Diagnosis. A species of Saurida with the following combination of characters: dorsal fin with 11 – 12 rays; pectoral fins with 13 – 15 rays; lateral-line scales 47 – 51; transverse scale rows above lateral line 4 ½, below lateral line 5 ½; pectoral fins moderately long (tip of fin extending to between just before or just beyond a line from origin of pelvic fins to origin of dorsal fin); 2 rows of teeth on outer palatines; 0 – 2 teeth on vomer; tongue with 3 – 6 rows of teeth posteriorly; caudal peduncle slightly compressed (depth a little more than width); upper margin of caudal fin with row of 3 – 8 (usually 6 or 7) distinct blackish spots; stomach pale grey to blackish anteriorly; intestine whitish.
Etymology. The specific name lessepsianus is in reference to the distribution of this species in both the Red Sea and eastern Mediterranean Sea, it having migrated from the Red Sea to the Mediterranean via the Suez Canal, a phenomenon known as “ Lessepsian migration ” (after the French diplomat Ferdinand de Lesseps, who supervised the construction of the Suez Canal). The common name Lessepsian lizardfish is proposed for this species.
Holotype. HUJ 20397, 186.0 mm SL, Mediterranean Sea, Israel, Ashdod. Paratypes (37, 108.0 – 282.2 mm SL). AMS I. 29395 - 001, 6: 129.9 – 166.6 mm SL, Mediterranean Sea, Lebanon, St George Bay. HUJ 6416, 159.9 mm SL, Red Sea, Gulf of Aqaba, Israel, Eilat. HUJ 8436, 2: 251.2 – 247.4 mm SL, Mediterranean Sea, Israel, Ashdod. HUJ 12231, 184.6 mm SL, Mediterranean Sea, Israel, Jaffa. HUJ 19717, 6: 135.1 – 185.0 mm SL, Red Sea, Eritrea. MNHN 1966 - 0558, 5: 138.3 – 214.4 mm SL, Red Sea, Gulf of Suez, Egypt, coll. Dollfus. MNHN 1966 - 0560, 149.0 mm SL, Red Sea, Gulf of Suez, Egypt. MNHN 1966 - 0561, 161.2 mm SL, Red Sea, Gulf of Suez, Egypt. MNHN 1989 - 0822, 3: 108.0 – 214.8 mm SL, Red Sea, Gulf of Suez, Egypt, coll. Dollfus. MNHN 1989 - 0825, 135.0 mm SL, Red Sea, Gulf of Suez, Egypt, coll. Dollfus. MNHN 1989 - 0 828, 152.7 mm SL, Red Sea, Gulf of Suez, Egypt, coll. Dollfus. MNHN 1989 - 0829, 155.6 mm SL, Red Sea, Gulf of Suez, Egypt, coll. Dollfus. NTM S. 17060 - 001, 5: 154.6 – 282.2 mm SL, Mediterranean Sea, Israel, Ashdod. SAIAB 42653, 193.7 mm SL, Mediterranean Sea, Israel, Jaffa. SMF 5405, 147.9 mm SL, SMF 5406, 160.5 mm SL, Red Sea, Gulf of Suez. Non-type material. Red Sea: HUJ 14919, 253 mm SL, Gulf of Aqaba, Dahab; HUJ 19964, 212 mm SL, Dahlak Archipelago, Bulissar I. Mediterranean Sea: HUJ 14907, 3: 50 – 141 mm SL, HUJ 19866, 5: 120 – 130 mm SL, Israel, Haifa Bay; HUJ 19847, 4: 140 – 246 mm SL, HUJ 19850, 3: 93 – 125 mm SL, Israel, Jaffa; HUJ 19853, 11: 112 – 134 mm SL, Israel, Ashdod.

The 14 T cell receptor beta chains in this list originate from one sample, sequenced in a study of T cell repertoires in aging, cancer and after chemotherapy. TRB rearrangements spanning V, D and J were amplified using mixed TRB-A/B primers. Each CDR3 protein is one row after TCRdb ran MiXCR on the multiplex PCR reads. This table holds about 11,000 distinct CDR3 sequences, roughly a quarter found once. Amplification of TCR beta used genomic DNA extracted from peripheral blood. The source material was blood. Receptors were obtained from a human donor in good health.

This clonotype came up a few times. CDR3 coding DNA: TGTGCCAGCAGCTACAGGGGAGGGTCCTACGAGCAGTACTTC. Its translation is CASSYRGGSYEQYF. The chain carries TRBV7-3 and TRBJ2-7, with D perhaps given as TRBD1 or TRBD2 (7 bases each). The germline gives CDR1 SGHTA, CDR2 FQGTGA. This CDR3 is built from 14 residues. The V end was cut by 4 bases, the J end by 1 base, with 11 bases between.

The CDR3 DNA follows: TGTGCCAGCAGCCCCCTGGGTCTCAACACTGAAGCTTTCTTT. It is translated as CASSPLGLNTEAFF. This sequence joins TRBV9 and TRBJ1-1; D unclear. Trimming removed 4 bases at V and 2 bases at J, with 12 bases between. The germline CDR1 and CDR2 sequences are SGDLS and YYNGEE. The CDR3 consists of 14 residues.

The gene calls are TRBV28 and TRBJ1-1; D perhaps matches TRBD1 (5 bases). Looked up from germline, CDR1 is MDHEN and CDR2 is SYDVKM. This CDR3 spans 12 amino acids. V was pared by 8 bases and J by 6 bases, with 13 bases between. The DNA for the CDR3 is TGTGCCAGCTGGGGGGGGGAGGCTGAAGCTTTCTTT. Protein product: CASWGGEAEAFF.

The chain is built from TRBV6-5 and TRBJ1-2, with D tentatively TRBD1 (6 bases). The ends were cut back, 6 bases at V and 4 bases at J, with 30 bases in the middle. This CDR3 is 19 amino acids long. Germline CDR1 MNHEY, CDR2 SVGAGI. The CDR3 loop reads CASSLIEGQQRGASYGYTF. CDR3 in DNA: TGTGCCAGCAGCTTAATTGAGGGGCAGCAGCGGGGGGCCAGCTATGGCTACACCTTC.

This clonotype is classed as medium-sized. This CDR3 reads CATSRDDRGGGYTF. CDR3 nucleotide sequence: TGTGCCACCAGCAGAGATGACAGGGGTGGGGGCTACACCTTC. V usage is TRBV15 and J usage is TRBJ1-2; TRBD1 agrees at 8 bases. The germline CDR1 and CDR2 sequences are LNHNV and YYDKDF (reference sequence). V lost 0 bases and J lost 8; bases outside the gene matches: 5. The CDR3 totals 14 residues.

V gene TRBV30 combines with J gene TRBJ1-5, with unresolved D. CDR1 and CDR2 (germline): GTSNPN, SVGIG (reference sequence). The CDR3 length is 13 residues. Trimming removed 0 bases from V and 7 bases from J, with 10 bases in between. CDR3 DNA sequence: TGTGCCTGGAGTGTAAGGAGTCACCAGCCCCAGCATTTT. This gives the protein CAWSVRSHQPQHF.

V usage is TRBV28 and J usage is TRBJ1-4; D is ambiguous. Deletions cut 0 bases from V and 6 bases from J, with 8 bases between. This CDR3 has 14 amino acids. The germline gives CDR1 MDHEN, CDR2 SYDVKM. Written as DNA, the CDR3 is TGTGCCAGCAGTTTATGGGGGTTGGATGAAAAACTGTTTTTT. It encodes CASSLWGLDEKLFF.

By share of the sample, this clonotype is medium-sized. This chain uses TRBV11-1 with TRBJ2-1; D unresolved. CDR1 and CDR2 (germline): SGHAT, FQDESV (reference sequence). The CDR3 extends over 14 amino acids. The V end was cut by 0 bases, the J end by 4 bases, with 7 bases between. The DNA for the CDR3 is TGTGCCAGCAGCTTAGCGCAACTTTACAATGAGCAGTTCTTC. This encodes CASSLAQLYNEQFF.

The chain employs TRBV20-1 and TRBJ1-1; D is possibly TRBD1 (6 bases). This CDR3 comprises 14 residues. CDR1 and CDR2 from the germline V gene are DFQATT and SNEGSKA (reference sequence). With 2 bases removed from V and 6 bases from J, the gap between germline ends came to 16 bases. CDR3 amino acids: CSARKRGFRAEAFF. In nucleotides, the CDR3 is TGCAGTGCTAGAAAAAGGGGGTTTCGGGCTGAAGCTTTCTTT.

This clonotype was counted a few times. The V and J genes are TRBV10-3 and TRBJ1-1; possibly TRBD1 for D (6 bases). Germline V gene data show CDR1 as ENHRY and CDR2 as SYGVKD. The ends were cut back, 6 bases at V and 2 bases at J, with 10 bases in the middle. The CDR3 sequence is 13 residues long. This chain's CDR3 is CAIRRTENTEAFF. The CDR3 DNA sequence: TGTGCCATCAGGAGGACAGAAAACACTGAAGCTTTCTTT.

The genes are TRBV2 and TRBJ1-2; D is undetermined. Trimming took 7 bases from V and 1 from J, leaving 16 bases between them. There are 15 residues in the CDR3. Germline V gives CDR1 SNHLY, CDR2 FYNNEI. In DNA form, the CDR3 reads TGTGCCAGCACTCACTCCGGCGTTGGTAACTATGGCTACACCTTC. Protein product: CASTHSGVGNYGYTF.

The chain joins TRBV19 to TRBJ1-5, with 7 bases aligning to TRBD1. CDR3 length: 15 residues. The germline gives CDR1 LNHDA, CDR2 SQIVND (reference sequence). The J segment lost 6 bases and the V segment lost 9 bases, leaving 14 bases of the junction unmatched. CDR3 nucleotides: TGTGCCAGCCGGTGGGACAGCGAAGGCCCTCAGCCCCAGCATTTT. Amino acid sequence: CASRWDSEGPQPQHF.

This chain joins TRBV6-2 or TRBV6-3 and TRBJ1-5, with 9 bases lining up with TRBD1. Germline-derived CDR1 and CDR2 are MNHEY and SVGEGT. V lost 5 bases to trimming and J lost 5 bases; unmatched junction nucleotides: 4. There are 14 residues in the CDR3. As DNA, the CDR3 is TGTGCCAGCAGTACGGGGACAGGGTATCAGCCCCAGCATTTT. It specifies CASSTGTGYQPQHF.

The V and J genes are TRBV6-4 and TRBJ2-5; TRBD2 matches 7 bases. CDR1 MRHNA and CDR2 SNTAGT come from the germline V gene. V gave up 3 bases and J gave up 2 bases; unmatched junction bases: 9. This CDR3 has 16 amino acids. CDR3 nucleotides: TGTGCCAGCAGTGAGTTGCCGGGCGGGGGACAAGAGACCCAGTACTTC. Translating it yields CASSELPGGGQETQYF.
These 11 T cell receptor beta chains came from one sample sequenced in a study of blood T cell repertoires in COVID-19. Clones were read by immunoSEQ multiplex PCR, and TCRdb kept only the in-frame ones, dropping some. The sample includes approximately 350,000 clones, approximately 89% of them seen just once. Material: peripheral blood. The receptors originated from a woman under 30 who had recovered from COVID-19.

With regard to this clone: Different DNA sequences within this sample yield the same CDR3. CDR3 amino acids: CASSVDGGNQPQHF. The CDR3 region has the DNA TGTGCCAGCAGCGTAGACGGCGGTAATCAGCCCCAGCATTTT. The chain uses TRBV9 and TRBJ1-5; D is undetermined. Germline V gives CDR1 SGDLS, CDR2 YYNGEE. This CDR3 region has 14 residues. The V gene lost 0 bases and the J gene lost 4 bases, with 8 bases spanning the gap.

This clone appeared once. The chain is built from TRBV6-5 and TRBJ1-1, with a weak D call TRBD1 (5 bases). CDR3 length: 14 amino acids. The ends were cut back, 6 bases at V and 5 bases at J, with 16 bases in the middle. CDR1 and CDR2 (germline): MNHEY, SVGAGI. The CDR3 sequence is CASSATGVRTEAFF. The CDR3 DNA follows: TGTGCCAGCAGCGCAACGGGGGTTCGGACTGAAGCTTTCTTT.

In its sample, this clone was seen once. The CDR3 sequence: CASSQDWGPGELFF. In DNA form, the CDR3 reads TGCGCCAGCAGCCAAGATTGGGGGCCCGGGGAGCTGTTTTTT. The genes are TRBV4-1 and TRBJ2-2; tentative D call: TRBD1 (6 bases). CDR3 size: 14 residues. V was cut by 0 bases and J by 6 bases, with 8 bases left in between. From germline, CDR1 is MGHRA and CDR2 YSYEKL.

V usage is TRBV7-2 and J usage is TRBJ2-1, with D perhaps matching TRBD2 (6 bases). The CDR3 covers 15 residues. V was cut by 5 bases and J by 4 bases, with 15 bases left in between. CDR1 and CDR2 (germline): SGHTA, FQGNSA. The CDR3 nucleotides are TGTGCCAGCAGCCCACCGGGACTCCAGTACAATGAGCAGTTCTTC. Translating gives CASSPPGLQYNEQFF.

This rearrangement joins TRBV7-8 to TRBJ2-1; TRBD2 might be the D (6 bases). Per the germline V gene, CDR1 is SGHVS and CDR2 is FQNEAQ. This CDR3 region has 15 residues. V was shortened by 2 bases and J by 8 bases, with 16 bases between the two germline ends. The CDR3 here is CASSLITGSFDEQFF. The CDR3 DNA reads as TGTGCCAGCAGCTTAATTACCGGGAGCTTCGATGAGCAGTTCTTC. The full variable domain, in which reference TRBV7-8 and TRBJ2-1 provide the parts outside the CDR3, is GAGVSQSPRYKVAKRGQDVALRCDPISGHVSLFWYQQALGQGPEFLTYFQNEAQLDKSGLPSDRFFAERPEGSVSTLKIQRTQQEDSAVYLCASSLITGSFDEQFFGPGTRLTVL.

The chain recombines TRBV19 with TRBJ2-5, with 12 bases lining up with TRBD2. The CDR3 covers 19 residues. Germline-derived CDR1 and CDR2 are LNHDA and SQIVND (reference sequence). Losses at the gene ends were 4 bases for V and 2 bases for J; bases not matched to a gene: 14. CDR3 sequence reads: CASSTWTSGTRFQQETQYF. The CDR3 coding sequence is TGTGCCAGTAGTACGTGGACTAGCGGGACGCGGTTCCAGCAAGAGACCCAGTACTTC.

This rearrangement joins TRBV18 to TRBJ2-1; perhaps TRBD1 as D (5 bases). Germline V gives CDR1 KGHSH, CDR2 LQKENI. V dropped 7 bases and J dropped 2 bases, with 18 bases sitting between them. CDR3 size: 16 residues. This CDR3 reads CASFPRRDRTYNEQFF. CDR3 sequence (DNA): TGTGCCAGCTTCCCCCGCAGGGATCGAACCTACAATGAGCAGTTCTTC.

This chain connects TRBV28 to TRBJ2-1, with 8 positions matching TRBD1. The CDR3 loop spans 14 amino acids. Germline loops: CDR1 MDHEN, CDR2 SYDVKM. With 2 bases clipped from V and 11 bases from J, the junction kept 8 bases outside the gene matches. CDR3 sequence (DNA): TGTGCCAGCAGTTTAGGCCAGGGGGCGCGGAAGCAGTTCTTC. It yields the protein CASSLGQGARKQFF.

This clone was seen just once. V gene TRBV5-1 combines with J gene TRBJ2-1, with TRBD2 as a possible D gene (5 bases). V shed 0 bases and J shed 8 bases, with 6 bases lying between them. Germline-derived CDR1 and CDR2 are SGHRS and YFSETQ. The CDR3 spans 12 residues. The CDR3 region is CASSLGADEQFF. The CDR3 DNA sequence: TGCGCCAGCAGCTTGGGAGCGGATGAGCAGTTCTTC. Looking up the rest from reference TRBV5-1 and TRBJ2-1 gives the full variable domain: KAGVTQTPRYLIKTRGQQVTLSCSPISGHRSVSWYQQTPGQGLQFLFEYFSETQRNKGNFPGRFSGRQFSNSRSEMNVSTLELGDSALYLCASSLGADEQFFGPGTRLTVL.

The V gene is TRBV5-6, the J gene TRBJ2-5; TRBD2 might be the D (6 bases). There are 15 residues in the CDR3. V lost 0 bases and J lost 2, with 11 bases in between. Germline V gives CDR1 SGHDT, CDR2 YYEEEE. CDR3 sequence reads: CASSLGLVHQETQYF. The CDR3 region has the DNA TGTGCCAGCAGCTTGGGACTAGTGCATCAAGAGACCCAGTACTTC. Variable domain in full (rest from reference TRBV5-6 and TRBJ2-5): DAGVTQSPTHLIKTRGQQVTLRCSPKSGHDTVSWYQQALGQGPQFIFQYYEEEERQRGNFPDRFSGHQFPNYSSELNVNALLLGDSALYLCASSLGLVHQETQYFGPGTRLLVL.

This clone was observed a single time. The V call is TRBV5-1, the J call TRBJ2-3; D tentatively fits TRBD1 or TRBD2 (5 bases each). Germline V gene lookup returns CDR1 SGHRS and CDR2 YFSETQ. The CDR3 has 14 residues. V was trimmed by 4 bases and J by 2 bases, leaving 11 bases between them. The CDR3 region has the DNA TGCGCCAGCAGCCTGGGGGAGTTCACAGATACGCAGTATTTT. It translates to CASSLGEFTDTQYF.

Distribution. Red Sea endemic; Mediterranean Sea (Red Sea immigrant). Conservation. IUCN: Global (LC: 28 June 2018). Capture and threats: Unknown. Occurrence: Very common. Non-indigenous species, no conservation action needed.
Introduced species vector dispersal
Cypriote part of the Mediterranean Sea - Eastern Basin (Marine Region) Canals: natural range expansion through man-made canals (Suez Canal)